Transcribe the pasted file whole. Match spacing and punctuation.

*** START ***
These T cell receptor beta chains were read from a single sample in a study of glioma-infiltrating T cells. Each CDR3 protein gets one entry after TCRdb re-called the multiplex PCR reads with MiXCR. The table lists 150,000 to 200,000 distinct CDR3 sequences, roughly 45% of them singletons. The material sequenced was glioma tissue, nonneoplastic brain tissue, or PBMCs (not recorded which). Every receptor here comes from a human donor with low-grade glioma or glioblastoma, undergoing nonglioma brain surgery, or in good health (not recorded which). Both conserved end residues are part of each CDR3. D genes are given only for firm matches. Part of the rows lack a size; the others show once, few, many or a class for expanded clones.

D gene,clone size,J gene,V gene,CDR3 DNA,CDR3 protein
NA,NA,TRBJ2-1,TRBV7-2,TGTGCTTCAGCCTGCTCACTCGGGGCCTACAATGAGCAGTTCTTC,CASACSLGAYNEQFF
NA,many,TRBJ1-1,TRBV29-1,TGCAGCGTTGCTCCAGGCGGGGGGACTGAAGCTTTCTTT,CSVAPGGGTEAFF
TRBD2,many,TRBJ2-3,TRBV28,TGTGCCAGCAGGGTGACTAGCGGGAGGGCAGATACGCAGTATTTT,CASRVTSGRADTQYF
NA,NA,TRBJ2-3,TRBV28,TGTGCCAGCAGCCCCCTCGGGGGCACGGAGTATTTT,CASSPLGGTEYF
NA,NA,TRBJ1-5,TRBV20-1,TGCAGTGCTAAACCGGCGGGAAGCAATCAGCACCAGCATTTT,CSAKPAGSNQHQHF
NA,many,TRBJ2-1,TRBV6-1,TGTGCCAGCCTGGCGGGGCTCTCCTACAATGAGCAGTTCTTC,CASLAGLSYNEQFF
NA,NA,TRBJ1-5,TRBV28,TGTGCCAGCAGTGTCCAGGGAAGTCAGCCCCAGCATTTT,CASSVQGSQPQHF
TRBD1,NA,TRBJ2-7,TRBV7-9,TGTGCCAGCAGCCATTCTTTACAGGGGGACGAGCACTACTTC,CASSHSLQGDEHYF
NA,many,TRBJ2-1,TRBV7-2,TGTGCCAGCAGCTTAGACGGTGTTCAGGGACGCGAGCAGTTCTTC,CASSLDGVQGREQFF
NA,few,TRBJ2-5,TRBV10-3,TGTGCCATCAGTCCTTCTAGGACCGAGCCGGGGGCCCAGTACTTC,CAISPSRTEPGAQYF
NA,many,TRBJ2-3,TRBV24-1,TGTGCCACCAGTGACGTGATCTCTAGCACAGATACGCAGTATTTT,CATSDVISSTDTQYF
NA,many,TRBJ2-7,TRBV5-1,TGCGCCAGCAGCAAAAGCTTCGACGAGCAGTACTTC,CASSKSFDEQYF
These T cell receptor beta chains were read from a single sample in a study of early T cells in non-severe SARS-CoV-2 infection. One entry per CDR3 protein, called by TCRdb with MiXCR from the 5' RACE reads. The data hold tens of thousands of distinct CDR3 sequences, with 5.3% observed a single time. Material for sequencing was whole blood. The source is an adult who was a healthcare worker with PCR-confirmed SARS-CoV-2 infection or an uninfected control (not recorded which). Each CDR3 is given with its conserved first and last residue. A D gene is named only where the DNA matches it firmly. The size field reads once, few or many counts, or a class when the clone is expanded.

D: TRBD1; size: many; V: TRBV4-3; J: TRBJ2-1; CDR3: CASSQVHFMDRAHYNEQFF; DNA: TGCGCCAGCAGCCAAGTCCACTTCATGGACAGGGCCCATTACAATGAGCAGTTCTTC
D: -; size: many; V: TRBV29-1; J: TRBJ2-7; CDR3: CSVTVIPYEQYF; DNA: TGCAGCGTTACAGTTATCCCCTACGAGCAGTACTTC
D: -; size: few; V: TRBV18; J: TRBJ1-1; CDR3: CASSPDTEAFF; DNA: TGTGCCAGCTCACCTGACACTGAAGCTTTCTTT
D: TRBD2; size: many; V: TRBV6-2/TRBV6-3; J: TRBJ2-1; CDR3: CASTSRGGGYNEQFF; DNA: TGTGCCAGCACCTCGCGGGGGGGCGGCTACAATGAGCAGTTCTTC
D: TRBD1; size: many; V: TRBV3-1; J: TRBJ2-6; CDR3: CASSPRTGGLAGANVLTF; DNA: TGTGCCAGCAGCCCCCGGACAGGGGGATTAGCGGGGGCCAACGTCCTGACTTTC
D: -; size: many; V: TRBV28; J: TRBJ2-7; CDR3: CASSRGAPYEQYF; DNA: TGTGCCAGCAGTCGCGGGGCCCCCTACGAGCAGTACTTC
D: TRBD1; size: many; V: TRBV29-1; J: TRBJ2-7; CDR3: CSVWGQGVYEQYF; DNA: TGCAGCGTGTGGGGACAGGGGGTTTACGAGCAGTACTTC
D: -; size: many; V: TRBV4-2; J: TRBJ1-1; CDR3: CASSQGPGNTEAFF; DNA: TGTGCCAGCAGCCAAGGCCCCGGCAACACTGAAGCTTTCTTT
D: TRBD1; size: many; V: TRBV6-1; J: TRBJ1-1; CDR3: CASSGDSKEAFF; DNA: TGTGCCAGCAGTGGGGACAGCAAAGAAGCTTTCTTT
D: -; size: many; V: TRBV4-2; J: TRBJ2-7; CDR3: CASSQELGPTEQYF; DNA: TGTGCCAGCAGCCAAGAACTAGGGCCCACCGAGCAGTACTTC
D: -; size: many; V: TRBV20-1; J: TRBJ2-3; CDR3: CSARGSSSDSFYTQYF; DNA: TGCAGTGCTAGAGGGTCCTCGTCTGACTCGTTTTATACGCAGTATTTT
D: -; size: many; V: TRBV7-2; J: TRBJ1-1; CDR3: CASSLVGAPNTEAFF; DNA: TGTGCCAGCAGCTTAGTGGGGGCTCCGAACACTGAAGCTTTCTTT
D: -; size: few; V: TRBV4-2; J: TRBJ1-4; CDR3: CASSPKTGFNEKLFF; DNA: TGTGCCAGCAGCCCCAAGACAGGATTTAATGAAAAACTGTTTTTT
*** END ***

These T cell receptor beta chains were read from a single sample in a study of glioma-infiltrating T cells. Each CDR3 protein gets one entry after TCRdb re-called the multiplex PCR reads with MiXCR. The table lists 150,000 to 200,000 distinct CDR3 sequences, roughly 45% of them singletons. The material sequenced was glioma tissue, nonneoplastic brain tissue, or PBMCs (not recorded which). Every receptor here comes from a human donor with low-grade glioma or glioblastoma, undergoing nonglioma brain surgery, or in good health (not recorded which). Both conserved end residues are part of each CDR3. D genes are given only for firm matches. Part of the rows lack a size; the others show once, few, many or a class for expanded clones.

D gene,clone size,J gene,V gene,CDR3 DNA,CDR3 protein
NA,NA,TRBJ2-1,TRBV7-2,TGTGCTTCAGCCTGCTCACTCGGGGCCTACAATGAGCAGTTCTTC,CASACSLGAYNEQFF
NA,many,TRBJ1-1,TRBV29-1,TGCAGCGTTGCTCCAGGCGGGGGGACTGAAGCTTTCTTT,CSVAPGGGTEAFF
TRBD2,many,TRBJ2-3,TRBV28,TGTGCCAGCAGGGTGACTAGCGGGAGGGCAGATACGCAGTATTTT,CASRVTSGRADTQYF
NA,NA,TRBJ2-3,TRBV28,TGTGCCAGCAGCCCCCTCGGGGGCACGGAGTATTTT,CASSPLGGTEYF
NA,NA,TRBJ1-5,TRBV20-1,TGCAGTGCTAAACCGGCGGGAAGCAATCAGCACCAGCATTTT,CSAKPAGSNQHQHF
NA,many,TRBJ2-1,TRBV6-1,TGTGCCAGCCTGGCGGGGCTCTCCTACAATGAGCAGTTCTTC,CASLAGLSYNEQFF
NA,NA,TRBJ1-5,TRBV28,TGTGCCAGCAGTGTCCAGGGAAGTCAGCCCCAGCATTTT,CASSVQGSQPQHF
TRBD1,NA,TRBJ2-7,TRBV7-9,TGTGCCAGCAGCCATTCTTTACAGGGGGACGAGCACTACTTC,CASSHSLQGDEHYF
NA,many,TRBJ2-1,TRBV7-2,TGTGCCAGCAGCTTAGACGGTGTTCAGGGACGCGAGCAGTTCTTC,CASSLDGVQGREQFF
NA,few,TRBJ2-5,TRBV10-3,TGTGCCATCAGTCCTTCTAGGACCGAGCCGGGGGCCCAGTACTTC,CAISPSRTEPGAQYF
NA,many,TRBJ2-3,TRBV24-1,TGTGCCACCAGTGACGTGATCTCTAGCACAGATACGCAGTATTTT,CATSDVISSTDTQYF
NA,many,TRBJ2-7,TRBV5-1,TGCGCCAGCAGCAAAAGCTTCGACGAGCAGTACTTC,CASSKSFDEQYF
These T cell receptor beta chains were read from a single sample in a study of early T cells in non-severe SARS-CoV-2 infection. One entry per CDR3 protein, called by TCRdb with MiXCR from the 5' RACE reads. The data hold tens of thousands of distinct CDR3 sequences, with 5.3% observed a single time. Material for sequencing was whole blood. The source is an adult who was a healthcare worker with PCR-confirmed SARS-CoV-2 infection or an uninfected control (not recorded which). Each CDR3 is given with its conserved first and last residue. A D gene is named only where the DNA matches it firmly. The size field reads once, few or many counts, or a class when the clone is expanded.

D: TRBD1; size: many; V: TRBV4-3; J: TRBJ2-1; CDR3: CASSQVHFMDRAHYNEQFF; DNA: TGCGCCAGCAGCCAAGTCCACTTCATGGACAGGGCCCATTACAATGAGCAGTTCTTC
D: -; size: many; V: TRBV29-1; J: TRBJ2-7; CDR3: CSVTVIPYEQYF; DNA: TGCAGCGTTACAGTTATCCCCTACGAGCAGTACTTC
D: -; size: few; V: TRBV18; J: TRBJ1-1; CDR3: CASSPDTEAFF; DNA: TGTGCCAGCTCACCTGACACTGAAGCTTTCTTT
D: TRBD2; size: many; V: TRBV6-2/TRBV6-3; J: TRBJ2-1; CDR3: CASTSRGGGYNEQFF; DNA: TGTGCCAGCACCTCGCGGGGGGGCGGCTACAATGAGCAGTTCTTC
D: TRBD1; size: many; V: TRBV3-1; J: TRBJ2-6; CDR3: CASSPRTGGLAGANVLTF; DNA: TGTGCCAGCAGCCCCCGGACAGGGGGATTAGCGGGGGCCAACGTCCTGACTTTC
D: -; size: many; V: TRBV28; J: TRBJ2-7; CDR3: CASSRGAPYEQYF; DNA: TGTGCCAGCAGTCGCGGGGCCCCCTACGAGCAGTACTTC
D: TRBD1; size: many; V: TRBV29-1; J: TRBJ2-7; CDR3: CSVWGQGVYEQYF; DNA: TGCAGCGTGTGGGGACAGGGGGTTTACGAGCAGTACTTC
D: -; size: many; V: TRBV4-2; J: TRBJ1-1; CDR3: CASSQGPGNTEAFF; DNA: TGTGCCAGCAGCCAAGGCCCCGGCAACACTGAAGCTTTCTTT
D: TRBD1; size: many; V: TRBV6-1; J: TRBJ1-1; CDR3: CASSGDSKEAFF; DNA: TGTGCCAGCAGTGGGGACAGCAAAGAAGCTTTCTTT
D: -; size: many; V: TRBV4-2; J: TRBJ2-7; CDR3: CASSQELGPTEQYF; DNA: TGTGCCAGCAGCCAAGAACTAGGGCCCACCGAGCAGTACTTC
D: -; size: many; V: TRBV20-1; J: TRBJ2-3; CDR3: CSARGSSSDSFYTQYF; DNA: TGCAGTGCTAGAGGGTCCTCGTCTGACTCGTTTTATACGCAGTATTTT
D: -; size: many; V: TRBV7-2; J: TRBJ1-1; CDR3: CASSLVGAPNTEAFF; DNA: TGTGCCAGCAGCTTAGTGGGGGCTCCGAACACTGAAGCTTTCTTT
D: -; size: few; V: TRBV4-2; J: TRBJ1-4; CDR3: CASSPKTGFNEKLFF; DNA: TGTGCCAGCAGCCCCAAGACAGGATTTAATGAAAAACTGTTTTTT